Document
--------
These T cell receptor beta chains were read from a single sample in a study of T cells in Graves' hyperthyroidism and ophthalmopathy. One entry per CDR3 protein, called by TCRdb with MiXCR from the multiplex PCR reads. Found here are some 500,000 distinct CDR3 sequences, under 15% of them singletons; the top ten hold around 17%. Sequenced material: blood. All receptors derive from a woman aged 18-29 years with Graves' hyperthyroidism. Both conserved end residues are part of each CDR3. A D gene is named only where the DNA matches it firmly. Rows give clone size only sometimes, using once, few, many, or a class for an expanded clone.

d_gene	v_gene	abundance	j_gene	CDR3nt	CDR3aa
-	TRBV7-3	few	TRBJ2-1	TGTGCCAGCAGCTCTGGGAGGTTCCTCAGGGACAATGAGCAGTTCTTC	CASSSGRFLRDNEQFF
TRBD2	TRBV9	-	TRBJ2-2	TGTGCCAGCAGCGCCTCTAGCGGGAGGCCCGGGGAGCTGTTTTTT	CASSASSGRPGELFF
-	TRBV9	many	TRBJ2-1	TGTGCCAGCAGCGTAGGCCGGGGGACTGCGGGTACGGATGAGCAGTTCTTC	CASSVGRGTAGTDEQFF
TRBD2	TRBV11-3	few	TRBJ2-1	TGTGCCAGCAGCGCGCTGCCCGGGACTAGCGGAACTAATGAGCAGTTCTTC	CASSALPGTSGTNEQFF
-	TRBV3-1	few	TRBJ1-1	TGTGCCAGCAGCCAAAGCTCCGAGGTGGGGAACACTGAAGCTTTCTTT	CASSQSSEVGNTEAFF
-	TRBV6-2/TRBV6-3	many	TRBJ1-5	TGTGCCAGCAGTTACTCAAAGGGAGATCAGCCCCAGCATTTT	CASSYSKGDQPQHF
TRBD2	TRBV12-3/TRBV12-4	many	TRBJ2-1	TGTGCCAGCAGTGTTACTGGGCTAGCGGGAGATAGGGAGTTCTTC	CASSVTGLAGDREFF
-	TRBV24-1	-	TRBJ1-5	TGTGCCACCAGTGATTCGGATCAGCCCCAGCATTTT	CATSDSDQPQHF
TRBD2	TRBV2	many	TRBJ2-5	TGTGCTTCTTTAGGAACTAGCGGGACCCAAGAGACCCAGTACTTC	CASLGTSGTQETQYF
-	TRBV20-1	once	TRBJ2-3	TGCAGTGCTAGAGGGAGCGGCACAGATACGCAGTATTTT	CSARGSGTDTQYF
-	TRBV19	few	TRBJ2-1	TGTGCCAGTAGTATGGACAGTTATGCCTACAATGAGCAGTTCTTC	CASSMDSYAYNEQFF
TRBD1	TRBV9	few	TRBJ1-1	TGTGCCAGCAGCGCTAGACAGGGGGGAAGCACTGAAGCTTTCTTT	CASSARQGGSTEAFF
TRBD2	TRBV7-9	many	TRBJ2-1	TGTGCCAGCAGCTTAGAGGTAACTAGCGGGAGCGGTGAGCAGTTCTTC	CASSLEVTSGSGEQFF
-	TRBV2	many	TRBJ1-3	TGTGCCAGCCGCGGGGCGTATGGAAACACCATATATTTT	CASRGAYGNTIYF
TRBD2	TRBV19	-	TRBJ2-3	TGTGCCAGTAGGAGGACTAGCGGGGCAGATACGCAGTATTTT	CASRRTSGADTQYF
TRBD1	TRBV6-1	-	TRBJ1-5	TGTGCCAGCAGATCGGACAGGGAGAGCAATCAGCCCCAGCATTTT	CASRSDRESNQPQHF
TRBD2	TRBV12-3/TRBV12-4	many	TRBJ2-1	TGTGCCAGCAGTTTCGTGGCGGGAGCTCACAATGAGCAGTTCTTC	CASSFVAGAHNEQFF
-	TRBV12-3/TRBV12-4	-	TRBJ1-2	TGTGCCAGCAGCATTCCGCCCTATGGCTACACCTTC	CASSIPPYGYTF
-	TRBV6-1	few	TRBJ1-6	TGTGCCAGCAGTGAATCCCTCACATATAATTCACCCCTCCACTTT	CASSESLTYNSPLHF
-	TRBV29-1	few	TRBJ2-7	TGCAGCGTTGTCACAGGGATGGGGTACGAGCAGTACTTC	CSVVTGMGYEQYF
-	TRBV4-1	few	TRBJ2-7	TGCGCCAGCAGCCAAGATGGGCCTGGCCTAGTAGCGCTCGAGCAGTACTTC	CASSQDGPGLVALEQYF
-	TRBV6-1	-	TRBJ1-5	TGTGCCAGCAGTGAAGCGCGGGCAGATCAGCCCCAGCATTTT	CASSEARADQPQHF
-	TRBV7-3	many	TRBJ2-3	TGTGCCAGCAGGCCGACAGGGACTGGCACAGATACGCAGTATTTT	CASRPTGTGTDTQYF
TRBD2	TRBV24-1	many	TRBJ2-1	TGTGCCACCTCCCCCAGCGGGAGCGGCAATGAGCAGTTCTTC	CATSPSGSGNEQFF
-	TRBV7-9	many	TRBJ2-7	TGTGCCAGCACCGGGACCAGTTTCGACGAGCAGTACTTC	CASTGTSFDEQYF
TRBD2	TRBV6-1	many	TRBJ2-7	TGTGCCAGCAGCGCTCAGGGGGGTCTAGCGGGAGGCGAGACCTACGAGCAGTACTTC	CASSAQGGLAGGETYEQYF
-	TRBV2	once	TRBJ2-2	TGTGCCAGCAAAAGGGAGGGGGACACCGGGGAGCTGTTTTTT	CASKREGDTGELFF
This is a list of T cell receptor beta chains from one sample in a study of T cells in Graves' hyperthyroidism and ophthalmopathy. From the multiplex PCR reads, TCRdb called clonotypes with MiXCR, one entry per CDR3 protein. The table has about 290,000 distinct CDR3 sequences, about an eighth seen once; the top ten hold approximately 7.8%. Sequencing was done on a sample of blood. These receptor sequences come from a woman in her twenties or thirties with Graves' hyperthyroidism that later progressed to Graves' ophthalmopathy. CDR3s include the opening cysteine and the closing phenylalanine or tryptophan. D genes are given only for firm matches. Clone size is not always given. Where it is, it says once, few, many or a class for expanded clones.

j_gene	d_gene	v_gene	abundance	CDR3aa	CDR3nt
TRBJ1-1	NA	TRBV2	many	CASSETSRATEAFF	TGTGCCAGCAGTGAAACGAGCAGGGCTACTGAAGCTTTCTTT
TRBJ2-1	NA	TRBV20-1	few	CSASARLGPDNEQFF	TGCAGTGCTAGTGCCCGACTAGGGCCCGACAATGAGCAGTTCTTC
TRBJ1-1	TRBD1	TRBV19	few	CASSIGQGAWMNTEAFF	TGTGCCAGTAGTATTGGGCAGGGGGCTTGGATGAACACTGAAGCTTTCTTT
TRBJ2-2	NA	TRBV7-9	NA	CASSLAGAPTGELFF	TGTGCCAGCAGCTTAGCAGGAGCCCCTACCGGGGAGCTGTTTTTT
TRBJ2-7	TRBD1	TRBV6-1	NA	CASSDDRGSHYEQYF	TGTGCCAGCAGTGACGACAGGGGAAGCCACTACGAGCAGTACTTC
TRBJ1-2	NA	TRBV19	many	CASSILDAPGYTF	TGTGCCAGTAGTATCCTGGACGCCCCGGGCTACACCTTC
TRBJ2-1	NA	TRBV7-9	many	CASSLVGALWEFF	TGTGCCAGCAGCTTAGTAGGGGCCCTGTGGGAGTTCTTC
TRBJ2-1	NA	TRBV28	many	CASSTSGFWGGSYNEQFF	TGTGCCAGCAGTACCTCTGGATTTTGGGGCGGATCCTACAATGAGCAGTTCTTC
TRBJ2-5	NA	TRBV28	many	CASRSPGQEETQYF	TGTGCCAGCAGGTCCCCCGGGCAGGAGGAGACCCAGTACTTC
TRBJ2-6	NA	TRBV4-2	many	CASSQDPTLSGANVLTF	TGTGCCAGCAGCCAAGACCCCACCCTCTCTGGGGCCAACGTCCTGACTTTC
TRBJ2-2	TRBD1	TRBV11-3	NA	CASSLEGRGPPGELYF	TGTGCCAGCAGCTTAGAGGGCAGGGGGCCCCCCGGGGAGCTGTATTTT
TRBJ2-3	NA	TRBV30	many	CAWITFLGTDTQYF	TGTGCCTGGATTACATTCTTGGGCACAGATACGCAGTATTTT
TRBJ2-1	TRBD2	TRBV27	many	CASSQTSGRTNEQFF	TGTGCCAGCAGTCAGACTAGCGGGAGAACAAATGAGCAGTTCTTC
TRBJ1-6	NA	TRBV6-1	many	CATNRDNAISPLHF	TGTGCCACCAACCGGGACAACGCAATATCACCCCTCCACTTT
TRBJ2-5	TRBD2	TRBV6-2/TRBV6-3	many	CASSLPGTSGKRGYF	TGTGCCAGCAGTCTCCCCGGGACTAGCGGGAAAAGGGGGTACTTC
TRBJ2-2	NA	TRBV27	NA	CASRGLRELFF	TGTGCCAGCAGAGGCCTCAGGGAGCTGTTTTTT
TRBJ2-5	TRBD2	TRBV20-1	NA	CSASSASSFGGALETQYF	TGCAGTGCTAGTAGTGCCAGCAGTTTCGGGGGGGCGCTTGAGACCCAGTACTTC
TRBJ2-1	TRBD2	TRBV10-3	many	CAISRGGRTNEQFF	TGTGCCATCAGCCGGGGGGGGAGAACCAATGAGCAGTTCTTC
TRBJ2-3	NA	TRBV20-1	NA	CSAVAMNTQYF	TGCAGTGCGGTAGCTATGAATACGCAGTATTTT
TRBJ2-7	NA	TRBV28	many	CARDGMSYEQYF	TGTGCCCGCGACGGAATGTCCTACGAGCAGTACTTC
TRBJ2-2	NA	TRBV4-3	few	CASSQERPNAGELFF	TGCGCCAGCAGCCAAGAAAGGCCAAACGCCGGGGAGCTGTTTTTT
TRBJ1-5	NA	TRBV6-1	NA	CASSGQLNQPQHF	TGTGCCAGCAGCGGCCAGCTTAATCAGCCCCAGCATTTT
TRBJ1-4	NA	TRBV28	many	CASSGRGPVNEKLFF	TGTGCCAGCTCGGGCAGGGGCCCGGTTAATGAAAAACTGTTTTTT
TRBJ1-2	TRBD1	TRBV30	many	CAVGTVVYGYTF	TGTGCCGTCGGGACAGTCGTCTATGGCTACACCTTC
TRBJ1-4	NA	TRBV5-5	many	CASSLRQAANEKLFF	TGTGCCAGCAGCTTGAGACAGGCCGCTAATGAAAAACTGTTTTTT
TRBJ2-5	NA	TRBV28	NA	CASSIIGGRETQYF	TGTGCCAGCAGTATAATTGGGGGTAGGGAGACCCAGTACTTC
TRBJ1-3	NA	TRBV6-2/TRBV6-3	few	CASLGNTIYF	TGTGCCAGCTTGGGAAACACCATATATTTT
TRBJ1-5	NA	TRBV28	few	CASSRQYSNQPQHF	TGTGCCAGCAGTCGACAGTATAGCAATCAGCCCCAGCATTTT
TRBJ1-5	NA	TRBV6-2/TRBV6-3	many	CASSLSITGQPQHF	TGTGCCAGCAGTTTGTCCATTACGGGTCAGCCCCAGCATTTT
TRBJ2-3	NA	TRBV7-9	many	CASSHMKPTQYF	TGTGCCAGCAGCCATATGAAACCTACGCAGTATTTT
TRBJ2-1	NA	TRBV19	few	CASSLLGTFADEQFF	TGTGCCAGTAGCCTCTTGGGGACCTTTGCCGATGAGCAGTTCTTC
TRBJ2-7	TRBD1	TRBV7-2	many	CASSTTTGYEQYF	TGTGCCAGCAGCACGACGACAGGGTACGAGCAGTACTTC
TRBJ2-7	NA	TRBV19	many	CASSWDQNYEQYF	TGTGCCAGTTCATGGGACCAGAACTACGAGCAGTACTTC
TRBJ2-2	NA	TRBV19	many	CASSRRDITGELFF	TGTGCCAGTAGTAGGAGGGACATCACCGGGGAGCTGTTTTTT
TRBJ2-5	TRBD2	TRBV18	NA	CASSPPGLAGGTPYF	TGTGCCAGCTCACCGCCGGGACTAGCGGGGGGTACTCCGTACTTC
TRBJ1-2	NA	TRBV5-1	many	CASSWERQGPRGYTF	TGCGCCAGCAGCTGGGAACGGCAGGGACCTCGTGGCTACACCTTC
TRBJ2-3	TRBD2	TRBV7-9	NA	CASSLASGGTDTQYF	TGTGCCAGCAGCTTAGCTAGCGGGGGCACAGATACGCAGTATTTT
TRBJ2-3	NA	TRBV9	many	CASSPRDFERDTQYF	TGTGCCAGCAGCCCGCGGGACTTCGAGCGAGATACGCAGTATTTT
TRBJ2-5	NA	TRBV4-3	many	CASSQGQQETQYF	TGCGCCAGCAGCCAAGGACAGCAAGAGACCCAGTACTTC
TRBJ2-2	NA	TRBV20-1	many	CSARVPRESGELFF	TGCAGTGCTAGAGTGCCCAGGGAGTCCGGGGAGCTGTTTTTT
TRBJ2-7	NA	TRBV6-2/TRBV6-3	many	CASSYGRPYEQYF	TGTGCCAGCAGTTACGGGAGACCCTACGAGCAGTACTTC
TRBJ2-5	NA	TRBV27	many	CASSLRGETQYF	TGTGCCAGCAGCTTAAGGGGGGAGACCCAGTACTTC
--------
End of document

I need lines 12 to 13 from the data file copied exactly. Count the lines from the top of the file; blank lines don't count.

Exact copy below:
-	TRBV20-1	once	TRBJ2-3	TGCAGTGCTAGAGGGAGCGGCACAGATACGCAGTATTTT	CSARGSGTDTQYF
-	TRBV19	few	TRBJ2-1	TGTGCCAGTAGTATGGACAGTTATGCCTACAATGAGCAGTTCTTC	CASSMDSYAYNEQFF